Tuesday, June 08, 2010


Crises of consumerism:

In every society where a culture of consumerism prevails, the whole of life succumbs to that class of investors enlisted to further the aims of capital.

We begin our investigation into the circuitry of consumerism at the site of its conductivity; we begin with the commodity.

The first lesson we learn from consumerism is that we want the commodity; the second lesson is that we will have to work in order to get it. This introduces us to our first contradiction, aptly expressed in the Marxist idea of class -- the investor and the employee set at cross purposes while cooperating toward the same goal: the production of commodities.

But where the employee cooperates in order to gain greater access to the market, the investor consents only where this is accompanied by an overall reduction in costs. Otherwise, the classes are set in conflict: the employee wants more money to buy commodities; the investor wants to squeeze more money out of the process which makes commodities. Where the employee cannot ascend the hierarchy to assume a position of responsibility closer to the investor, that employee's aspirations in the market are dashed.

In order that people have jobs, investors must believe that one community will impose fewer costs on their operations than another. Naturally, this means taxing the gains on productive wealth as little as possible, leaving tax revenue a responsibility of the public, who at the same time are paid as little as possible by their investor/employers. This leads to tax revenues that are uncoupled from gains in productivity.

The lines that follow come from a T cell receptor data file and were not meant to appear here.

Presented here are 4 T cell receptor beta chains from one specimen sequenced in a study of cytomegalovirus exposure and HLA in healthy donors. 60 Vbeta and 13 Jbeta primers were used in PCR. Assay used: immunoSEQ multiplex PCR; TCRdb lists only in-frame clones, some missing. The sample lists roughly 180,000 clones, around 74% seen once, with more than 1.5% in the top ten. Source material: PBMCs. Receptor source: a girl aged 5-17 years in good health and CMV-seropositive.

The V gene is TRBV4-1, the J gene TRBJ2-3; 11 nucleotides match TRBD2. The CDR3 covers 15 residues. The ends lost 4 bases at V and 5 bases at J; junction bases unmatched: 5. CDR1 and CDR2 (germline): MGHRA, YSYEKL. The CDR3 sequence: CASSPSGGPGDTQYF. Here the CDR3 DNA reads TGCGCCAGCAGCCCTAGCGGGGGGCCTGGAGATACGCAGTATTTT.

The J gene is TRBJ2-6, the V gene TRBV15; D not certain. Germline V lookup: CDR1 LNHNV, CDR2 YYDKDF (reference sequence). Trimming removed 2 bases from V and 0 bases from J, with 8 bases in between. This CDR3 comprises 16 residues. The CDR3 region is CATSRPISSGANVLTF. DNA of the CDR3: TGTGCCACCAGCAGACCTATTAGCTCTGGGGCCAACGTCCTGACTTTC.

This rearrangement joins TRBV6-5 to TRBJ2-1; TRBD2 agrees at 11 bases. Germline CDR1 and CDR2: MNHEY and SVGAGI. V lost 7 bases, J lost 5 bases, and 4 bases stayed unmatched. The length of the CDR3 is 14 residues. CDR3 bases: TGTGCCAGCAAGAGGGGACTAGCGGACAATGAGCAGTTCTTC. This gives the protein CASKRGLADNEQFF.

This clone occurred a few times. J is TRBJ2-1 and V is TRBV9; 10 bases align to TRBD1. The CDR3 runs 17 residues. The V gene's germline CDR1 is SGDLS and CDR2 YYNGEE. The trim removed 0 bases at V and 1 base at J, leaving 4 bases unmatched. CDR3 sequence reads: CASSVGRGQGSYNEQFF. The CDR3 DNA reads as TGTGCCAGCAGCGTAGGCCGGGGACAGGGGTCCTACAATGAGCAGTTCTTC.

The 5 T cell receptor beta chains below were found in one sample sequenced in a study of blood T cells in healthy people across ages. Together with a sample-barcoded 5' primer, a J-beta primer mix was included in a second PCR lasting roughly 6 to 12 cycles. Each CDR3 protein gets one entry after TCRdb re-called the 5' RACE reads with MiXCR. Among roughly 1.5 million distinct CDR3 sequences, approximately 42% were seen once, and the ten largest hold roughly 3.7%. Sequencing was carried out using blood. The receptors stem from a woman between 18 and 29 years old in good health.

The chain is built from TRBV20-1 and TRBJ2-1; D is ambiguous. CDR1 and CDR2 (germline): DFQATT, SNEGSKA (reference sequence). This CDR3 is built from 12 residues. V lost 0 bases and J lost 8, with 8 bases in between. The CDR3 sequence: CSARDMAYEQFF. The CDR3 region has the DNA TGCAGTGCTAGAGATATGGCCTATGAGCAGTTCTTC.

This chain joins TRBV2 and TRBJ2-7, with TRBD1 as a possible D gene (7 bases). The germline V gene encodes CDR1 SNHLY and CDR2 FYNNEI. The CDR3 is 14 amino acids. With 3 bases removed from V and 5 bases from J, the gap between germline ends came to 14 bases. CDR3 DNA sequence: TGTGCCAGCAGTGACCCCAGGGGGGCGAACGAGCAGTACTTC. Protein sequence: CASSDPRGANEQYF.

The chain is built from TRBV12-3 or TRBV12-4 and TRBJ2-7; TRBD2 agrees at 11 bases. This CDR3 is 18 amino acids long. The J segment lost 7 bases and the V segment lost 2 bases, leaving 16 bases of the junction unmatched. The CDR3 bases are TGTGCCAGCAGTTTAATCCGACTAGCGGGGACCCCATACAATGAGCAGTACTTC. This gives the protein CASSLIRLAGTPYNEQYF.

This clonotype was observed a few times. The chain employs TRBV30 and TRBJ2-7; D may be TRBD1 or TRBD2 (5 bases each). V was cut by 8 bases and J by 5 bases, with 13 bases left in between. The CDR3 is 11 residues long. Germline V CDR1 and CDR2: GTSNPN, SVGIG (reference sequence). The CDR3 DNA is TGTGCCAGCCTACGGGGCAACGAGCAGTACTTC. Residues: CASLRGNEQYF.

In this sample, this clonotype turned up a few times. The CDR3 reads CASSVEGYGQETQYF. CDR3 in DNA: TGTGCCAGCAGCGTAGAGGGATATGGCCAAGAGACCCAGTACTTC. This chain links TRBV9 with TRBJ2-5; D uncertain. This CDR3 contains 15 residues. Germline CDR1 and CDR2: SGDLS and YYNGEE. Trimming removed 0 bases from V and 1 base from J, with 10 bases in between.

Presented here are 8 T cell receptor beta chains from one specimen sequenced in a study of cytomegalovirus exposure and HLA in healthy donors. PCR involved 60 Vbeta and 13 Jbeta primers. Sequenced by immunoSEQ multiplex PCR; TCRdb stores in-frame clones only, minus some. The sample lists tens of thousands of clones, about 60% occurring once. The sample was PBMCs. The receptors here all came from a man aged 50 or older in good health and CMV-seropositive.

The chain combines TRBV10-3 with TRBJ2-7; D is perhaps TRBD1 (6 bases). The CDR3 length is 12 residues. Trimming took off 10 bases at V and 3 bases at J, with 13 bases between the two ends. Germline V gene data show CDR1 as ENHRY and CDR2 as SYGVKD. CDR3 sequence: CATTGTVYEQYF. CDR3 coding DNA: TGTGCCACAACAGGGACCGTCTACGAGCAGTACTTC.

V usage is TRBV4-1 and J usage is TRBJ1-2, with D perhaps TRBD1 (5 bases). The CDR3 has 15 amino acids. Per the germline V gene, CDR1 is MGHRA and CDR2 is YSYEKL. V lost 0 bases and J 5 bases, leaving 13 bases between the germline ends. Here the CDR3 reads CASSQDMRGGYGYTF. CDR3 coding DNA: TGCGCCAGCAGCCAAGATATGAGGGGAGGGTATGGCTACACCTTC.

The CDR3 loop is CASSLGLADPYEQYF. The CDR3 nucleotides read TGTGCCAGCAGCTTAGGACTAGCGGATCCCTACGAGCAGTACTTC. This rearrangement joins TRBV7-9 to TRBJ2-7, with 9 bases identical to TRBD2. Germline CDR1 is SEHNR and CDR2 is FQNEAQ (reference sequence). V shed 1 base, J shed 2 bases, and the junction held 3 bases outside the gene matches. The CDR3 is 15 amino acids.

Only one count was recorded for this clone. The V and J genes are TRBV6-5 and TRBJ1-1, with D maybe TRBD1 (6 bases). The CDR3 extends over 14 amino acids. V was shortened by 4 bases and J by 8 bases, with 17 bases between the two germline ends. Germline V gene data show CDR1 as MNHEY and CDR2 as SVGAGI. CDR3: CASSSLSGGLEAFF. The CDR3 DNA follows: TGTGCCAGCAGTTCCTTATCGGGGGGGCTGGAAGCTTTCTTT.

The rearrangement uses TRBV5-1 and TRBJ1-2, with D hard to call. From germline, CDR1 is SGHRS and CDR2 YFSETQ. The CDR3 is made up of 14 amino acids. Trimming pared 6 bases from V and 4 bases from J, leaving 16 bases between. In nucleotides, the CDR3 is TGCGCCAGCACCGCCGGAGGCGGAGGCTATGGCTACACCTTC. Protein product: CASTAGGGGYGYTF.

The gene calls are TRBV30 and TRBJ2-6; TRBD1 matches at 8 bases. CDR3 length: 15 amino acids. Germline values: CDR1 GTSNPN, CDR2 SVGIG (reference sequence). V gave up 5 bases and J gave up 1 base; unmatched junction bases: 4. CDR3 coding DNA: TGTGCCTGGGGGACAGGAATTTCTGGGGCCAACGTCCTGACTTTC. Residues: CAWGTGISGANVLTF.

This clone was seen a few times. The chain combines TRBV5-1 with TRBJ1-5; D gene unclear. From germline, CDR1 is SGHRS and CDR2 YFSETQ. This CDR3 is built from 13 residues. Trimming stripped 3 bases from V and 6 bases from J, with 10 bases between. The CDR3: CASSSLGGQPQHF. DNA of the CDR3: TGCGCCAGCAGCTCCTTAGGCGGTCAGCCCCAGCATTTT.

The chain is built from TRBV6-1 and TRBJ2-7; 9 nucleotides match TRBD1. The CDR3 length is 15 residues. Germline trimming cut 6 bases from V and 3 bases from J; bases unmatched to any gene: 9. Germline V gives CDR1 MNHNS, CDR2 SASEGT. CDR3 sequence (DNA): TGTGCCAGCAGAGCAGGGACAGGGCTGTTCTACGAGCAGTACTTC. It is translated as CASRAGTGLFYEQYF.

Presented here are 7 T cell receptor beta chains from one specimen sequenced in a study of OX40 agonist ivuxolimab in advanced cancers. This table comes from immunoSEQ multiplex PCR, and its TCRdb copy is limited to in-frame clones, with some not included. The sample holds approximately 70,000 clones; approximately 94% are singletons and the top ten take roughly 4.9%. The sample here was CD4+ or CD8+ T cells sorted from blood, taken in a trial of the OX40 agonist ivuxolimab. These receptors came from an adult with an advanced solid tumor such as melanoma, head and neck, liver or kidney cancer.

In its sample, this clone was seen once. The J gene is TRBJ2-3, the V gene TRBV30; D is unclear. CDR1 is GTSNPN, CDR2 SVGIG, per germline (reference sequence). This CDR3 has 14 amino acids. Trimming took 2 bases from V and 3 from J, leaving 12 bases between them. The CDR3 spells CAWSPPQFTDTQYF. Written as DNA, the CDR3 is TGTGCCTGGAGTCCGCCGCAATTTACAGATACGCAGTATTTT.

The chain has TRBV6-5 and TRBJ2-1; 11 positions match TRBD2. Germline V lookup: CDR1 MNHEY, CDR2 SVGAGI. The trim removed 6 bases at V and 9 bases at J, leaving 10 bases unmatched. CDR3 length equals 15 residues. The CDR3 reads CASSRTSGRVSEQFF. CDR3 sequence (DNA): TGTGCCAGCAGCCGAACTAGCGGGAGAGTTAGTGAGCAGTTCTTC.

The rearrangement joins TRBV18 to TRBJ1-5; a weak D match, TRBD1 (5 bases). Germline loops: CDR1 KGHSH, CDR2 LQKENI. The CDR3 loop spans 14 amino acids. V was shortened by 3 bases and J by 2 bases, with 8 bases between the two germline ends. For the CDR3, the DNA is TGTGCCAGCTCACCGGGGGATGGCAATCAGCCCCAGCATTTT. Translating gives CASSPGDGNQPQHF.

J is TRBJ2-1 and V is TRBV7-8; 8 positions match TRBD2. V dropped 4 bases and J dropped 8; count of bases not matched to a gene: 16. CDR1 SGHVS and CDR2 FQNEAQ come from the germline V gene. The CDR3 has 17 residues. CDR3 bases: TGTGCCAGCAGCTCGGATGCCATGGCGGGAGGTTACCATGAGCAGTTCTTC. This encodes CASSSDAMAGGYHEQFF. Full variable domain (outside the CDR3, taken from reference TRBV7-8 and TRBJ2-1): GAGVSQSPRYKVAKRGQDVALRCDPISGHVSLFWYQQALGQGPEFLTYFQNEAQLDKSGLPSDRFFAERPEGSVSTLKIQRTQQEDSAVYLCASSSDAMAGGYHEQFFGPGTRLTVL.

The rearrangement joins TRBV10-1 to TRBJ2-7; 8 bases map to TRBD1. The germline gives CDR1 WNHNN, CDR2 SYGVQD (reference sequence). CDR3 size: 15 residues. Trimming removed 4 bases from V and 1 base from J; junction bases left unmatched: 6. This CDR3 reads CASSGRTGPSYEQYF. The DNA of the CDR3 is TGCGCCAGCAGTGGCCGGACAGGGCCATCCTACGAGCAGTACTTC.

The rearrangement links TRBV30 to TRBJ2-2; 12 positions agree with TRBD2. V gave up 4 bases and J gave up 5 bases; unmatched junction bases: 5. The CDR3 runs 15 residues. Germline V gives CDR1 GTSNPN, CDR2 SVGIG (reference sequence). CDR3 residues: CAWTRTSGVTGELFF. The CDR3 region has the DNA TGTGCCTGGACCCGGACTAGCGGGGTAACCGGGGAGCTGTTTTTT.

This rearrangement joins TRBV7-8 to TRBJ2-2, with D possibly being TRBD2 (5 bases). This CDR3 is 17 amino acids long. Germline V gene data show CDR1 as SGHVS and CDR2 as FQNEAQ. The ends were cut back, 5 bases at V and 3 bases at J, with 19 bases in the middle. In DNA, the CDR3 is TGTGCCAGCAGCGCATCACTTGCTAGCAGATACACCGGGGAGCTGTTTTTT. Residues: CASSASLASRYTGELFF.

People who want more buying power in the market don't want to be taxed, and this point is not lost on investors, who find themselves a useful ally in the American electorate. The political parties reinforce this consensus through heightened antagonism on less important issues (for investors).

The huge public expenditure dedicated to making the world safe for democracy at the point of consumption is best viewed as the armed expression of State Department trade policy; but perhaps there is no way a country could spend this much money on the engineering of global culture unless it was in the name of "defense" against those elements -- here traditionalist, there populist -- which still assert themselves in spite of it (e.g., "Islam," "Chavismo").

Public outlays that advance investor causes at the expense of society engender a reciprocal need to borrow from investors to finance these outlays all the more. This places "the whole of life" into their debt; it puts the public budget under their authority, as the creditors of their own profit-making, for which the public can only hope to touch the hem of their garment, and in doing so take something away from the transaction.

1 comment:

Anonymous said...

keep up the absolutely vital work! this series improves with each installment, and the clarity of your thoughts is remarkable.